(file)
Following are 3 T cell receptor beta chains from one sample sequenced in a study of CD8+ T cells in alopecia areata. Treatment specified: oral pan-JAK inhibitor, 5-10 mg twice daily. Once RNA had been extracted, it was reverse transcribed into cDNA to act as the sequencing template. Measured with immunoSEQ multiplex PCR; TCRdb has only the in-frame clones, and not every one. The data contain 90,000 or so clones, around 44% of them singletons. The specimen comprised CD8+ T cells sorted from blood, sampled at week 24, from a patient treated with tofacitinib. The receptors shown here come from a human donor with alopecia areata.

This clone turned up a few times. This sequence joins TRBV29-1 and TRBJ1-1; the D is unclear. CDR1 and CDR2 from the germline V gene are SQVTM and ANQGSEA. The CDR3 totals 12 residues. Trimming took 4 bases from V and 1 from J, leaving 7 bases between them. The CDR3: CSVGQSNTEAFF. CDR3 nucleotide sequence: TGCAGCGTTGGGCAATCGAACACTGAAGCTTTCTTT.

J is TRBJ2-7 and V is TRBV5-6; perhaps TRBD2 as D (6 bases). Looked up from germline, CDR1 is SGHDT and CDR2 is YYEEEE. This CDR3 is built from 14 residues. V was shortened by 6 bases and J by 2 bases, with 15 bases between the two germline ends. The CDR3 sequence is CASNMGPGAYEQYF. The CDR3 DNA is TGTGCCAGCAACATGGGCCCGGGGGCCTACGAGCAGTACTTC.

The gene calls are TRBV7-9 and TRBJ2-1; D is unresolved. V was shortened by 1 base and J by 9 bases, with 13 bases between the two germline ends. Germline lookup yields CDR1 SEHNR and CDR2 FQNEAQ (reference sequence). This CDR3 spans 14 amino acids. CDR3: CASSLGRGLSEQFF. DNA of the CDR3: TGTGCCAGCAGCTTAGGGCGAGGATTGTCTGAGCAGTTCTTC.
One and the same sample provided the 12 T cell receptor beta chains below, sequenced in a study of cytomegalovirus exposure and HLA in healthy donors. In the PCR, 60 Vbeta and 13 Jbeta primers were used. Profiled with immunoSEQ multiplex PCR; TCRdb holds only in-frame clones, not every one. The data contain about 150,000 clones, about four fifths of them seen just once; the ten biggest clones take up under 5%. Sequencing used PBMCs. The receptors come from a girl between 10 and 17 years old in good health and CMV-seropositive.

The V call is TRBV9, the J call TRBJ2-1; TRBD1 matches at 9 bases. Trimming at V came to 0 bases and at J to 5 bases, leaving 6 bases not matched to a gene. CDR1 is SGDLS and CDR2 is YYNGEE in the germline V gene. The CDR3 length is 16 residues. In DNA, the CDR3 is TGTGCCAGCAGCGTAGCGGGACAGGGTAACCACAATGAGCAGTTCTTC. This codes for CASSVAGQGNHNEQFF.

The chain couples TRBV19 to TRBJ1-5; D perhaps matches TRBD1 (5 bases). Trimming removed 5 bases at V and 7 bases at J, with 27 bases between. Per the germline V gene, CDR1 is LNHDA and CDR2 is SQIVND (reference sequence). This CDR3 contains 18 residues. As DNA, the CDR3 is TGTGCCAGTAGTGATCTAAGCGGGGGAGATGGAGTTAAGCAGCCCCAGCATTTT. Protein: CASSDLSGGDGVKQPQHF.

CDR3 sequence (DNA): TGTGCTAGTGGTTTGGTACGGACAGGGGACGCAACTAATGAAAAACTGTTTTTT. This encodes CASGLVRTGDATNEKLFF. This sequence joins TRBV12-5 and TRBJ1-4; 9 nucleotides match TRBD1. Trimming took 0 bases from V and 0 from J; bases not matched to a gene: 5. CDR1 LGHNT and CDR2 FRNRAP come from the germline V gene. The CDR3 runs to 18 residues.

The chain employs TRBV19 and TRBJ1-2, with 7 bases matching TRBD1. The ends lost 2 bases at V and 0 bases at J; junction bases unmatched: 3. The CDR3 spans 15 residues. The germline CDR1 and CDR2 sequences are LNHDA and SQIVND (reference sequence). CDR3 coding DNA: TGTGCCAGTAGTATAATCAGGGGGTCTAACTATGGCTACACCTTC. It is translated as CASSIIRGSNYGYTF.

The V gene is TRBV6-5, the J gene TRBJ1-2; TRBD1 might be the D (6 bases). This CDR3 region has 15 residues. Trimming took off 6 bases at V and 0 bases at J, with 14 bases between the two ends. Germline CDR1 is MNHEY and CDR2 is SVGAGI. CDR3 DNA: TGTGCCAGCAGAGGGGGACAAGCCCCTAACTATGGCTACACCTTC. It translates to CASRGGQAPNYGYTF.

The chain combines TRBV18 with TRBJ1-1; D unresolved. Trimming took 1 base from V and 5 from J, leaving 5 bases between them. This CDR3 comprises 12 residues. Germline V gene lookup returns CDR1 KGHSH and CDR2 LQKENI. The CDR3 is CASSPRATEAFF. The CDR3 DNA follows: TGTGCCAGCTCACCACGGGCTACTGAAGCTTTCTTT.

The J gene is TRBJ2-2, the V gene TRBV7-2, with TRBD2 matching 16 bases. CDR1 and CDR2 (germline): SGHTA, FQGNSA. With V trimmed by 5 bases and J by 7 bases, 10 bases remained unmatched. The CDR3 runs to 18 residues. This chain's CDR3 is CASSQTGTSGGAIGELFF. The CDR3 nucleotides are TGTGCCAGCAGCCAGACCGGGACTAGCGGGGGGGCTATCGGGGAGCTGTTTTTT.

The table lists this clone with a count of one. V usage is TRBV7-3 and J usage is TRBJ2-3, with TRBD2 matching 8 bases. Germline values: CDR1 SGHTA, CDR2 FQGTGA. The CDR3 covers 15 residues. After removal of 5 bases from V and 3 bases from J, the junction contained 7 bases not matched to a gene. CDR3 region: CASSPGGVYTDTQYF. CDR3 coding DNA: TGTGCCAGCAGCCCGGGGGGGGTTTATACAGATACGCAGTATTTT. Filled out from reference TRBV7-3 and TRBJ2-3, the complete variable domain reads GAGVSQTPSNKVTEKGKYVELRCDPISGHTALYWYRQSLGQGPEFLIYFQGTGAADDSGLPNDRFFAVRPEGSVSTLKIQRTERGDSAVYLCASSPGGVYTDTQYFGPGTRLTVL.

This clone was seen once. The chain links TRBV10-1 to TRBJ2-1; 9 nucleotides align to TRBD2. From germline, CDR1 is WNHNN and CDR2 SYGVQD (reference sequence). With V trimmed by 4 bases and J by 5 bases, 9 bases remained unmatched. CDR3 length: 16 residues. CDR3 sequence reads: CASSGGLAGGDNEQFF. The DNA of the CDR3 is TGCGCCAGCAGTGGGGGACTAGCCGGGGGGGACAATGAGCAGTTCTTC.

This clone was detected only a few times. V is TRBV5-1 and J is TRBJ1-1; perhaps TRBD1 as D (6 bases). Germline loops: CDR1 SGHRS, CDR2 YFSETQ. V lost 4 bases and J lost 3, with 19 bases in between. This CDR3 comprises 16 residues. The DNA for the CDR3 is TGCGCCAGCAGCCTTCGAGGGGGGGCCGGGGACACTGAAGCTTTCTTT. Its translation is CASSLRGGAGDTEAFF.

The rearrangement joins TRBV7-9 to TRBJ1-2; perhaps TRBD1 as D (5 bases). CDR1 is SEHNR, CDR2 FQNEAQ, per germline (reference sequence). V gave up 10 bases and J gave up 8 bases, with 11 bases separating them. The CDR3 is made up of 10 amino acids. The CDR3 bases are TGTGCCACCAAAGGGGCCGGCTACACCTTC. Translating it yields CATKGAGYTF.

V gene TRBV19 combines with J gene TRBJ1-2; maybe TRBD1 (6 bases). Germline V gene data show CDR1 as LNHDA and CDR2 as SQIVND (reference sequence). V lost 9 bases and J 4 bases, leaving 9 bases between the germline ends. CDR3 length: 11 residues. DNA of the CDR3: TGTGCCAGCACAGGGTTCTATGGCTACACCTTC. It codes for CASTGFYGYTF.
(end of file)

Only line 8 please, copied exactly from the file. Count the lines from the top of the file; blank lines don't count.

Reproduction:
CDR3 sequence (DNA): TGTGCTAGTGGTTTGGTACGGACAGGGGACGCAACTAATGAAAAACTGTTTTTT. This encodes CASGLVRTGDATNEKLFF. This sequence joins TRBV12-5 and TRBJ1-4; 9 nucleotides match TRBD1. Trimming took 0 bases from V and 0 from J; bases not matched to a gene: 5. CDR1 LGHNT and CDR2 FRNRAP come from the germline V gene. The CDR3 runs to 18 residues.